Instances of voter fraud are almost nonexistent, but the right-wing media’s harping on the issue has given Republican politicians cover to push these laws through statehouse after statehouse. The laws’ intent, however, is entirely political: By creating restrictions that disproportionately impact minorities, they’re supposed to bolster Republican prospects. Ticking off Republican achievements in Pennsylvania’s House of Representatives, their legislative leader, Mike Turzai, extolled in a talk last month that “voter ID . . . is gonna allow Governor Romney to win the state of Pennsylvania.”
How could Turzai be so sure? The Pennsylvania Department of State acknowledges that as many as 759,000 residents lack the proper ID. That’s 9.2 percent of registered voters, but the figure rises to 18 percent in heavily black Philadelphia. The law also requires that the photo IDs have expiration dates, which many student IDs do not.
The pattern is similar in every state that has enacted these restrictions. Attorney General Eric Holder has said that 8 percent of whites in Texas lack the kind of identification required by that state’s law; the percentage among blacks is three times that. The Justice Department has filed suit against Southern states whose election procedures are covered by the 1965 Voting Rights Act. It is also investigating Pennsylvania’s law, though that state is not subject to some provisions of the Voting Rights Act.
If voter suppression goes forward and Romney narrowly prevails, consider the consequences. An overwhelmingly and increasingly white Republican Party, based in the South, will owe its power to discrimination against black and Latino voters, much like the old segregationist Dixiecrats. It’s not that Republicans haven’t run voter suppression operations before, but they’ve been under-the-table dirty tricks, such as calling minority voters with misinformation about polling-place locations and hours. By contrast, this year’s suppression would be the intended outcome of laws that Republicans publicly supported, just as the denial of the franchise to Southern blacks before 1965 was the intended result of laws such as poll taxes. More ominous still, by further estranging minority voters, even as minorities constitute a steadily larger share of the electorate, Republicans will be putting themselves in a position where they increasingly rely on only white voters and where their only path to victory will be the continued suppression of minority votes. A cycle more vicious is hard to imagine.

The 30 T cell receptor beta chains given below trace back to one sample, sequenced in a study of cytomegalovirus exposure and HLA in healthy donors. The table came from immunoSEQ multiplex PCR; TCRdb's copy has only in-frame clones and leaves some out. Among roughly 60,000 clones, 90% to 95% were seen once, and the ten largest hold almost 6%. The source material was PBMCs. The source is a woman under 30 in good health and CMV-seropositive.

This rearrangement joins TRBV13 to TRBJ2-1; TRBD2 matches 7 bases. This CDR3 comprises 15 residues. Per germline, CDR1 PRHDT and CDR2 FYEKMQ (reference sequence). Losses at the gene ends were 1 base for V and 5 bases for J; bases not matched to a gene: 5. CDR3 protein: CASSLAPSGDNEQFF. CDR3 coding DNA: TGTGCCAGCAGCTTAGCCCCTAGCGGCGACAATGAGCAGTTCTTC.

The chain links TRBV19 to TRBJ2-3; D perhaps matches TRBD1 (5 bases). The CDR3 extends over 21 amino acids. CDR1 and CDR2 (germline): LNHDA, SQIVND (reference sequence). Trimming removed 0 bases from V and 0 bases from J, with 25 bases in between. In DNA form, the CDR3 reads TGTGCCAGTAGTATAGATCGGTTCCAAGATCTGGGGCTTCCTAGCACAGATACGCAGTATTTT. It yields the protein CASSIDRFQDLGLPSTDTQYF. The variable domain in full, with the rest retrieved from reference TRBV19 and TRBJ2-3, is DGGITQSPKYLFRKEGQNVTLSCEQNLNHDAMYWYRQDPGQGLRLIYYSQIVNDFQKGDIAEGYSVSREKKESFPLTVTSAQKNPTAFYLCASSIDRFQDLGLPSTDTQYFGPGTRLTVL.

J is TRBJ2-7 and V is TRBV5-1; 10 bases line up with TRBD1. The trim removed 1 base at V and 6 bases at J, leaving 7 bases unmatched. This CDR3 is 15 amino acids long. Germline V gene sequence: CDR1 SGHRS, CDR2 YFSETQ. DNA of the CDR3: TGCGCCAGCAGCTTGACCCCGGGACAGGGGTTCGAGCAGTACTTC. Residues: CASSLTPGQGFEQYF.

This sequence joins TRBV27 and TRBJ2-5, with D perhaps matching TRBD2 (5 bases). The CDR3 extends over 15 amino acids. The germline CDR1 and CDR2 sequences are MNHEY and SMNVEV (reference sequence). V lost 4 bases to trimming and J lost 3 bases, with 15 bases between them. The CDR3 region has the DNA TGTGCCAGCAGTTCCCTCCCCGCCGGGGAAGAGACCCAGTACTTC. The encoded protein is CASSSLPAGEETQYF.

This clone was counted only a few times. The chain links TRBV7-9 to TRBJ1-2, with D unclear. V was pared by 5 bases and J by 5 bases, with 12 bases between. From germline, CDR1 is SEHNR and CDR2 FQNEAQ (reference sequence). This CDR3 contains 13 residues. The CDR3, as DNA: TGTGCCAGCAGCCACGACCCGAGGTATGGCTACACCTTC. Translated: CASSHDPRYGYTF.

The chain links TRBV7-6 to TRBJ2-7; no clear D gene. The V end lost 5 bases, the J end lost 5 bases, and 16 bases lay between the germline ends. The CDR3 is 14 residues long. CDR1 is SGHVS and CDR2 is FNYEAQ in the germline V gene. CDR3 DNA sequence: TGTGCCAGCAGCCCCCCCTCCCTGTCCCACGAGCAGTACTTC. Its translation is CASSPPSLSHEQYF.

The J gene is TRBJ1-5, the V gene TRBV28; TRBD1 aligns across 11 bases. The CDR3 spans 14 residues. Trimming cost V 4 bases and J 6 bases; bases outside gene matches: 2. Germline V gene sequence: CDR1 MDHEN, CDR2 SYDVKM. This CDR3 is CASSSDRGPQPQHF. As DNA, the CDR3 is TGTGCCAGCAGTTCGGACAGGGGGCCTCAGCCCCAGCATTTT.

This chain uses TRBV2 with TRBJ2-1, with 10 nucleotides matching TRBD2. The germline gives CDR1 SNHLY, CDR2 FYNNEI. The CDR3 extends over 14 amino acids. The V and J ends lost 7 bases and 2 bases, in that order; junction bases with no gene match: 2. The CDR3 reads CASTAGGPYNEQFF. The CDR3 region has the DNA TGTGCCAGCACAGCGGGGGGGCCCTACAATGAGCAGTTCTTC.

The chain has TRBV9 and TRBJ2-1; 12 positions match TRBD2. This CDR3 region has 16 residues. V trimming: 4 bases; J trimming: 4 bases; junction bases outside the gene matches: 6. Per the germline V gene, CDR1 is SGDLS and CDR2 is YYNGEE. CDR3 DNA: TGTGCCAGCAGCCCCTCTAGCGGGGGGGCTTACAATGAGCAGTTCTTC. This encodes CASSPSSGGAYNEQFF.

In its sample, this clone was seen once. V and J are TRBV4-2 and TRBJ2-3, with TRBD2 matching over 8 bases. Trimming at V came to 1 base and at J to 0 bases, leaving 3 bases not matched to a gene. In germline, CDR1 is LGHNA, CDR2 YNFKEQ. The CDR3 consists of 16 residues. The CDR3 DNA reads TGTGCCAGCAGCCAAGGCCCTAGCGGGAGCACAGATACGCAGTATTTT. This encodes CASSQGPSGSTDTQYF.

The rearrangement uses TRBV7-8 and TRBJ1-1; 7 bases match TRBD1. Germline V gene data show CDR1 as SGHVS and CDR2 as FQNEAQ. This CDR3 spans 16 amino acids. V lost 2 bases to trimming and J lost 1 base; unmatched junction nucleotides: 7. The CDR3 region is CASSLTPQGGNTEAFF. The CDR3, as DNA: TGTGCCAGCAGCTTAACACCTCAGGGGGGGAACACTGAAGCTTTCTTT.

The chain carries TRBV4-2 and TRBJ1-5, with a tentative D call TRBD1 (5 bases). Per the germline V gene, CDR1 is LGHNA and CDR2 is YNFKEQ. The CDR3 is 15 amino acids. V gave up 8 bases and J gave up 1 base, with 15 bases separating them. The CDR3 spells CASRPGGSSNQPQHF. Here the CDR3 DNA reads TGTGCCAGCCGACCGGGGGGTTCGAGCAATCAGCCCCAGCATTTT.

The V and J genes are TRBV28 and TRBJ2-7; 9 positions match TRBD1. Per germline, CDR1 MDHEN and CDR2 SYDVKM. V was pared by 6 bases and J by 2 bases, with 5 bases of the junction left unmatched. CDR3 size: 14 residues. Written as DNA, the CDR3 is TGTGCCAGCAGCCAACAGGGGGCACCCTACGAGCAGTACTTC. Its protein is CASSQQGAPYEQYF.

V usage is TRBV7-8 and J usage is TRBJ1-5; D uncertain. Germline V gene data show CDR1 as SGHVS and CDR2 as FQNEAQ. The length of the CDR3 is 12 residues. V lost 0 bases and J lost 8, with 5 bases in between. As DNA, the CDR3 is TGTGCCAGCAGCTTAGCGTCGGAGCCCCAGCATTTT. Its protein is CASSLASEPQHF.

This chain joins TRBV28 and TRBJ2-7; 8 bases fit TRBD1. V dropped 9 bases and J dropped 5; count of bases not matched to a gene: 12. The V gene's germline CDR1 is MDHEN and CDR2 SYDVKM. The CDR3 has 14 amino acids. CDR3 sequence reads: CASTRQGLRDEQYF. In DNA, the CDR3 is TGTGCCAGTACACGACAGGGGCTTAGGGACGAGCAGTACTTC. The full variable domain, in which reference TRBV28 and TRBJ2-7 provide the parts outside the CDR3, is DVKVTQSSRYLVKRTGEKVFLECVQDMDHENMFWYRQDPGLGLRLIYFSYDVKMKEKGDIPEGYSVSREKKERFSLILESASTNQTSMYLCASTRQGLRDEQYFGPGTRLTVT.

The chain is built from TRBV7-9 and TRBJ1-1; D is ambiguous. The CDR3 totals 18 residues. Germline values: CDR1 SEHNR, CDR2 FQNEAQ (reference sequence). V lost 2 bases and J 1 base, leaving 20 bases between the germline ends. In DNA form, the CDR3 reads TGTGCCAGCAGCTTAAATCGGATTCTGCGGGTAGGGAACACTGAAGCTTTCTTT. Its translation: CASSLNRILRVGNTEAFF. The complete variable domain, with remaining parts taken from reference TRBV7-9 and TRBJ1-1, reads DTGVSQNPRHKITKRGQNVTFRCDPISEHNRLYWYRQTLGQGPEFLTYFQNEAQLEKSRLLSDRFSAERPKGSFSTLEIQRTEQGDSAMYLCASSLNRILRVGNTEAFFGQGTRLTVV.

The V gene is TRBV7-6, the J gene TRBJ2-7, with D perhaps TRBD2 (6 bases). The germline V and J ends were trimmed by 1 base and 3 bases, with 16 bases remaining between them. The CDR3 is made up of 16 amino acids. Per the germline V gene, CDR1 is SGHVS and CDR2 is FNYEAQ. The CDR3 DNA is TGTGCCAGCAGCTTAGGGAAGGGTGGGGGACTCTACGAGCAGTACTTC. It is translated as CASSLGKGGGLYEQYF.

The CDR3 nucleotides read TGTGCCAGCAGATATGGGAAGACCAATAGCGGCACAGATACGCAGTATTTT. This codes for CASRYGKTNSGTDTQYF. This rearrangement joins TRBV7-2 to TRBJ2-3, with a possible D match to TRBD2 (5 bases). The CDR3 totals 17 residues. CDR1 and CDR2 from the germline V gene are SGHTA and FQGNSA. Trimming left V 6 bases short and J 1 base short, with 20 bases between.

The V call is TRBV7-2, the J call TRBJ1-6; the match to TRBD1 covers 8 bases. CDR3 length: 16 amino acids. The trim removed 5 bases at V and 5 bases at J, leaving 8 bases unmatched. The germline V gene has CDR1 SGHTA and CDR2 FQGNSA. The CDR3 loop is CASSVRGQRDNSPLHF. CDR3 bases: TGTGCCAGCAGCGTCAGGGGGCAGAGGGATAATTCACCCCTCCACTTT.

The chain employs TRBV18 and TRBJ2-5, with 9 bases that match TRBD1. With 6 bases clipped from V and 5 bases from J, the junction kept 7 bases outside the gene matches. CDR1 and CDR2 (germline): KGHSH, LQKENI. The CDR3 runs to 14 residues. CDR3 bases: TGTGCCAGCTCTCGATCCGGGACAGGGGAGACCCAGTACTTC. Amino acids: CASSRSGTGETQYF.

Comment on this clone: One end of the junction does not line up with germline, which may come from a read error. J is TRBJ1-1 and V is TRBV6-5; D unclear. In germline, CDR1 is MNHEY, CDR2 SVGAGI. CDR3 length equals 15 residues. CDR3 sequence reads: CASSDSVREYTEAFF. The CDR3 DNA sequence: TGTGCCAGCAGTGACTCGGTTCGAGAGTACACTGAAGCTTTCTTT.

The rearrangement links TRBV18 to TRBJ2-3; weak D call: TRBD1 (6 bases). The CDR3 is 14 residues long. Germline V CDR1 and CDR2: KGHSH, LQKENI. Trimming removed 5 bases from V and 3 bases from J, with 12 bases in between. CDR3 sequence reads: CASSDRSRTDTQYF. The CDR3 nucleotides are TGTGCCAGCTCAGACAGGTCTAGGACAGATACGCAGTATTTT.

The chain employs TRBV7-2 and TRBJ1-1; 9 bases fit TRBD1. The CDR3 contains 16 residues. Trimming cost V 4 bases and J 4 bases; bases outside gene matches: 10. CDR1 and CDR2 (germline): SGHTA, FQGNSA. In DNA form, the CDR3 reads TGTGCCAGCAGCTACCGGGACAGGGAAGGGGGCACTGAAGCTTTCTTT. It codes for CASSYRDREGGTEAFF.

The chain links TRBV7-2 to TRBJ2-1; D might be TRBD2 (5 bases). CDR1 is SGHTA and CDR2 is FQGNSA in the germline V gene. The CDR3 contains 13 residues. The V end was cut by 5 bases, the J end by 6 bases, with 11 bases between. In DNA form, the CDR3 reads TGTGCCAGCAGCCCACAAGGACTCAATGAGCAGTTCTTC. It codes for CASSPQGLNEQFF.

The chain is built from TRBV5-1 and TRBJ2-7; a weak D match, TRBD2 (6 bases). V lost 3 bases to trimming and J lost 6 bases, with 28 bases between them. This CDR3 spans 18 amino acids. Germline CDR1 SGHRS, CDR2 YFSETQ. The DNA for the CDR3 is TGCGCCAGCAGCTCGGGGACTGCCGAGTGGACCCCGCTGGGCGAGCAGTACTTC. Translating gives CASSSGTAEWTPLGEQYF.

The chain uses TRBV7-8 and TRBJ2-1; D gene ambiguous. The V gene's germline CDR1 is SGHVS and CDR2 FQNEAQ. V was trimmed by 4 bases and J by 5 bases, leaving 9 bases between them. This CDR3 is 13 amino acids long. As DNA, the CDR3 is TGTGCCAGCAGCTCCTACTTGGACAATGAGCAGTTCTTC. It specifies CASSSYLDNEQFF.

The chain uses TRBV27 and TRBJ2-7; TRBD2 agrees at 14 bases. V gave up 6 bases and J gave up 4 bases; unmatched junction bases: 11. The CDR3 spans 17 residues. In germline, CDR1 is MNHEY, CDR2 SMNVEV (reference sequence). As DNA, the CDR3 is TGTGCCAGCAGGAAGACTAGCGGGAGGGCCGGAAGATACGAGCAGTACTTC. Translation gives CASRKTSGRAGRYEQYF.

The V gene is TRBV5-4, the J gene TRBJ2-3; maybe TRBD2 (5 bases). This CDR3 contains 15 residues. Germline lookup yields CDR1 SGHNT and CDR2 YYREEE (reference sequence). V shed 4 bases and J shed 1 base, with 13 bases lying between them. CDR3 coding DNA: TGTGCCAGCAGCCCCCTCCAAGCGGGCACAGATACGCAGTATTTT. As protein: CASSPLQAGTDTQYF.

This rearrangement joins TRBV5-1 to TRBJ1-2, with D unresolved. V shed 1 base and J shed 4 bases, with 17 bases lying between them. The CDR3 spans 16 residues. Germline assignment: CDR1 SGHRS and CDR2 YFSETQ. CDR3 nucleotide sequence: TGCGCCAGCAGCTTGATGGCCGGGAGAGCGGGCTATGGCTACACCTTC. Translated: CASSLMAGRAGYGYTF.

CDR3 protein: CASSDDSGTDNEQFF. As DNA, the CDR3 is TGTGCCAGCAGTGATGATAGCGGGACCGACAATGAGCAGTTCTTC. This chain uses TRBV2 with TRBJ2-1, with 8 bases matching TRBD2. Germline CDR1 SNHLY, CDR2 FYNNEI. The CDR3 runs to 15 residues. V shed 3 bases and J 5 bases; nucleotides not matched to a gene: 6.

It’s also not a cycle calculated to endear America to the rest of the world. The United States abolished electoral apartheid in the 1960s for reasons that were largely moral but were also geopolitical. Eliminating segregation and race-specific voting helped our case against the Soviets during the Cold War, particularly among the emerging nations of Asia and Africa. It’s not likely that many, anywhere, would favorably view what is essentially a racially based restriction of the franchise. China might well argue that our commitment to democracy is a sham.
And what should Democrats do if Romney comes to power on the strength of racially suppressed votes? Such an outcome and such a presidency, I’d hope they contend, would be illegitimate — a betrayal of our laws and traditions, of our very essence as a democratic republic. Mass demonstrations would be in order. So would a congressional refusal to confirm any of Romney’s appointments. A presidency premised on a racist restriction of the franchise creates a political and constitutional crisis, and responding to it with resigned acceptance or inaction would negate America’s hard-won commitment to democracy and equality.
The course on which Republicans have embarked isn’t politics as usual. We don’t rig elections by race in America, not anymore, and anyone who does should not be rewarded with uncontested power.